In September 2010, two Nampeyo bowls were sold (by one seller) on eBay; they are remarkably similar to 2006-11. Both of these bowls have rim ticking, interior white slip and “purely abstract” designs. One has design elements especially close to the bowl in this collection.
The three bowls look like they were done by the same hand on the same day. The high prices paid for the September 2010 bowls suggest that the buyers had confidence that these two bowls are by Nampeyo. Perhaps they read this entry for 2006-11 on the internet. [Photos on file.]
For a jar with another “purely abstract” design, see 2003-10 in the collection.
Working from the website photos, in July 2009 Ed Wade concluded that 2006-11 is entirely a product of Nampeyo’s hand:
The artistic versatility of Nampeyo is well illustrated by the abstract composition of the bowl pictured above. This particular design fits comfortably within a style of composition that she perfected at the end of the 19th century. Unlike the motifs and layouts featured in her Sikyatki Revival wares, this “Pure Abstraction” has a kinetic and lyrical quality reminiscent of the geometric explorations of later Western artists the likes of Kandinski and Calder. One is reminded of the spontaneous erratic movement of a mobile spinning around a suspended thread. “Pure Abstraction” is also the most asymmetric of all Nampeyo compositions, ignoring framing lines and any units of serial repetition. In the layout pictured above she has built the design upon the framework of the traditional whirling log or swastika, common as interior filler in many of her later “Eagle Tail” designs. This distinctive style arose in the late 19th century and was first executed upon Polacca Polychrome vessels such as the Nampeyo jar and bowl pictured below. [picture removed]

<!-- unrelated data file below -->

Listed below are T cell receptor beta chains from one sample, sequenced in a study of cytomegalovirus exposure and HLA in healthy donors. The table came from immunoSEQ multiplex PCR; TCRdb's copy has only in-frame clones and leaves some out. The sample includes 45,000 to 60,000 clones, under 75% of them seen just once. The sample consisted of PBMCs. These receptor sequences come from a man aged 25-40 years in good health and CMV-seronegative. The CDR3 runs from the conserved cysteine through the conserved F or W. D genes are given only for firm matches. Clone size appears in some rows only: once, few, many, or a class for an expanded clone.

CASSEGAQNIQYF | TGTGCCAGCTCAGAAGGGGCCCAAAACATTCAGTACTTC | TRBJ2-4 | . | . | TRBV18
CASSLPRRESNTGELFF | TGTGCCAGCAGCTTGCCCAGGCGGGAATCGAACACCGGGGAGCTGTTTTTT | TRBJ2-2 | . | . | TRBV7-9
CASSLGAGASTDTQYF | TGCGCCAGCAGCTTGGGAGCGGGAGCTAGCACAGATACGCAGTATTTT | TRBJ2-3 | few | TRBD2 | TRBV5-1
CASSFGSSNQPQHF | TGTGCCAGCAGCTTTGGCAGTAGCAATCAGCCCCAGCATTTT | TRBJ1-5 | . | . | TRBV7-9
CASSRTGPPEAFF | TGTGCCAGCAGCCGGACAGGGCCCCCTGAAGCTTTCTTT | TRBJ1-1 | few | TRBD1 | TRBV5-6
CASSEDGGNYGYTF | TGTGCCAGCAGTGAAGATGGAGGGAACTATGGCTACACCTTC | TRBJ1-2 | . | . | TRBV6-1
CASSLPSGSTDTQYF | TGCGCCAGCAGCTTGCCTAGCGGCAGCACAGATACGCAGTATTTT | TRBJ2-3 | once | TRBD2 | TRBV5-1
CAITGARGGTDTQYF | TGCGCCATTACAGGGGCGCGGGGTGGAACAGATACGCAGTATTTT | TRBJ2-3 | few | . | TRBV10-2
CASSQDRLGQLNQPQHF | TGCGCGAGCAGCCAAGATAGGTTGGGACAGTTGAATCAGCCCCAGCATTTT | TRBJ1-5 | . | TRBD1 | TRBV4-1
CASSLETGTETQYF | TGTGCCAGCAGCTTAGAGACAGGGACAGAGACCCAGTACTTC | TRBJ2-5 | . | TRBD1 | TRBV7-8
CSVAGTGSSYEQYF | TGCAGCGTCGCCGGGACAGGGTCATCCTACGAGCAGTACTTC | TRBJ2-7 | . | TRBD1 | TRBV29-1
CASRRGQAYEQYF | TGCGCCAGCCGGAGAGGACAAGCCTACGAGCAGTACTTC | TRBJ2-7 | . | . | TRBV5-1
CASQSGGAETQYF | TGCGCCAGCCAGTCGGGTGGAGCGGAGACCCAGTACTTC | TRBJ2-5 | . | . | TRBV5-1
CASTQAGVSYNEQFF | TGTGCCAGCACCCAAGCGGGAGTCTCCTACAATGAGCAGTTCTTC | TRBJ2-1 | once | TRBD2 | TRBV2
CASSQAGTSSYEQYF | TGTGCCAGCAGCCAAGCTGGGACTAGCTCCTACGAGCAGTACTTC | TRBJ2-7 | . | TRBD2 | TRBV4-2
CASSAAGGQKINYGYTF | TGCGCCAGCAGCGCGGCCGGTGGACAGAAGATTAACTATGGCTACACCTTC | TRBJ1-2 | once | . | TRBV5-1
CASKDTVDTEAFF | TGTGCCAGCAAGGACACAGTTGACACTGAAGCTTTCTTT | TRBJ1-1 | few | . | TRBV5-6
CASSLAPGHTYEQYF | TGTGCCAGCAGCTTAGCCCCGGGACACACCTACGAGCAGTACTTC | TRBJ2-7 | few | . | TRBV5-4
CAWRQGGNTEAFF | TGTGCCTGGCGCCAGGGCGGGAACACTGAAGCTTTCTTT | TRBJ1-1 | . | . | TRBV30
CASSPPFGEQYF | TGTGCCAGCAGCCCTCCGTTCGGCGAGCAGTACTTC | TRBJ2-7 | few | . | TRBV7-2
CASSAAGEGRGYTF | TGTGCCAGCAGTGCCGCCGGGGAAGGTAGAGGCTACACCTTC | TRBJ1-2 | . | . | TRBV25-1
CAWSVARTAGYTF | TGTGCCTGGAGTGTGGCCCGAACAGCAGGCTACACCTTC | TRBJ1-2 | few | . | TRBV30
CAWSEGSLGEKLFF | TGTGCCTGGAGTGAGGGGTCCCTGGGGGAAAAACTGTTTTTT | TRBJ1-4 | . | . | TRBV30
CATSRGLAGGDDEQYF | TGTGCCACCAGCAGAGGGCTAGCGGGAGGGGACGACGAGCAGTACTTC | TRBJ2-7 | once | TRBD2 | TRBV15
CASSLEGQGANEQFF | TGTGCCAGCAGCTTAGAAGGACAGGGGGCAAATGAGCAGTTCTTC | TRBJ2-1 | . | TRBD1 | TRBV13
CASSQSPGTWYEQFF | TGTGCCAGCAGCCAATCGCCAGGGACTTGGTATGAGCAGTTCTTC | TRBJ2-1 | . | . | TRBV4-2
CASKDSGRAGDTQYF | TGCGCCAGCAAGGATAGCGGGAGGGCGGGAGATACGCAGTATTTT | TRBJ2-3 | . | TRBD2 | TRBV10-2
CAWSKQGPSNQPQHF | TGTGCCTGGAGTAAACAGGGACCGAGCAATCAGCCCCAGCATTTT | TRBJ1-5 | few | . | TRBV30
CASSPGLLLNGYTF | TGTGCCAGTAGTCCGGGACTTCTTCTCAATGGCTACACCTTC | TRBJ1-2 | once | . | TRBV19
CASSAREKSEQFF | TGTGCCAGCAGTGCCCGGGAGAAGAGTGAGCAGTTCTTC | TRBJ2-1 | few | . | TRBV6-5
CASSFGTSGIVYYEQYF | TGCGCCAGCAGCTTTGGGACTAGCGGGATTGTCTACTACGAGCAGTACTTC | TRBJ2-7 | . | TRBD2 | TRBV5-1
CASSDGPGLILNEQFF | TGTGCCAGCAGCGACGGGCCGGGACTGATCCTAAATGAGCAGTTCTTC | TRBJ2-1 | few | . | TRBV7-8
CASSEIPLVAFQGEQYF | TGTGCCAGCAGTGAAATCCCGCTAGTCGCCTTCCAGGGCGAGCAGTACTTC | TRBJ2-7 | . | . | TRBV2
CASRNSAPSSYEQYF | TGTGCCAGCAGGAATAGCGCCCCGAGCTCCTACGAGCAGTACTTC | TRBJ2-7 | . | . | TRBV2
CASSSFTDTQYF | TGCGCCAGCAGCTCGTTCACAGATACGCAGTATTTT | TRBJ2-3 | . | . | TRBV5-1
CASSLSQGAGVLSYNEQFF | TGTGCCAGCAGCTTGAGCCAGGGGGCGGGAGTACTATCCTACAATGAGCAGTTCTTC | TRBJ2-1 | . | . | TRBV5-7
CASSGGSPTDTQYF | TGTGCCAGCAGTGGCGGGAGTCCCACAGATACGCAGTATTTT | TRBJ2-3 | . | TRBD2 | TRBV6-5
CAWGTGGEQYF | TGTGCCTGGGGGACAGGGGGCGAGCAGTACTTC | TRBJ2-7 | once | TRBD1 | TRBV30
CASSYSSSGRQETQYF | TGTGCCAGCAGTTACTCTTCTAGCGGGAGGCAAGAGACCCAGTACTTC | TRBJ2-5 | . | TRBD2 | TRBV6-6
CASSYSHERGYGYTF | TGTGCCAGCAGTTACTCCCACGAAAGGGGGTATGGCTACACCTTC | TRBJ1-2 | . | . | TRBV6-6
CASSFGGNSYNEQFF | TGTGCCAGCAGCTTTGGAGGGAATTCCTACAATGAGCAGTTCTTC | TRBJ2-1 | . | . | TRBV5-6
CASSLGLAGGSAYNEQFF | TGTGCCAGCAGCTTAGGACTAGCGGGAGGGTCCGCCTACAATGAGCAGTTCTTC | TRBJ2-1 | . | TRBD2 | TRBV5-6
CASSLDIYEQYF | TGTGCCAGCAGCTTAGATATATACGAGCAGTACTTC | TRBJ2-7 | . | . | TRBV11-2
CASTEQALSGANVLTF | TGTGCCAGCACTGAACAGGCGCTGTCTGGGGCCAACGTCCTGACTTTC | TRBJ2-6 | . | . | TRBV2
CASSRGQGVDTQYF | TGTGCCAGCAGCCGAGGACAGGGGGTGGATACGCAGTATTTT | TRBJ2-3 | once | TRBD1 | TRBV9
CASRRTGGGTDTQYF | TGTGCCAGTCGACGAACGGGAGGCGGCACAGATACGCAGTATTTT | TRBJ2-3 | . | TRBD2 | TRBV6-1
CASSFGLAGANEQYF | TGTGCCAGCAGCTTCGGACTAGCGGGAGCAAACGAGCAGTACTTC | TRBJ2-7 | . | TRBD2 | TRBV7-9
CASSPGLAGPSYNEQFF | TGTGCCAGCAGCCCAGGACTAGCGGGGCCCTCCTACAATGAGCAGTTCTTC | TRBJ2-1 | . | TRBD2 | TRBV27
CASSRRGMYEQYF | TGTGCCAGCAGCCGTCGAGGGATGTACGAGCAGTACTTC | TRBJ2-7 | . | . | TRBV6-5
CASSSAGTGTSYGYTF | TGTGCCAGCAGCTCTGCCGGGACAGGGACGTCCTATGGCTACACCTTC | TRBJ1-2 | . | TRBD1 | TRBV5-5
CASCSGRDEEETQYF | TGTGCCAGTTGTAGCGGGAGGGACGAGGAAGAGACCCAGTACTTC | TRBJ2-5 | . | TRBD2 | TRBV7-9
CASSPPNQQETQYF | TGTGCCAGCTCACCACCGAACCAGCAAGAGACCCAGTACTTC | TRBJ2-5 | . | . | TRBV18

Unlike her Sikyatki Revival style in which compositions are built upon the incorporation of negative motifs, “Pure Abstraction” largely ignore this convention and rather floats the positive design upon the empty canvas of the vessel’s slipped surface.
There is a rare precedent for such designs within the Sikyatki tradition in which minimalist arabesque compositions stood out against the pearly white of the background clay.
To this Nampeyo added, as with the original bowl under discussion, Spanish-derived Polacca motifs such as the black-toothed comb-like element and elaborate fingered crooks. Seen at the top of this composition is a uniquely Nampeyo motif: a rectangle whose interior is filled with a black step pyramid to the side and top, which negatively defines a cubistic zigzag.
As for Blair’s assertion that the composition is similar to the Payupki tradition, I emphatically maintain that it is not. In my writings on Payupki ceramics I have detailed the alienness of their layouts, symmetry and color usage to Hopi aesthetics. Payupki was a Keresan settlement resulting from the aftermath of the Pueblo Revolt of 1680 and its ceramics; both sculpturally and compositionally, are affiliated with the pottery of Zia and Santa Ana.
–Edwin L. Wade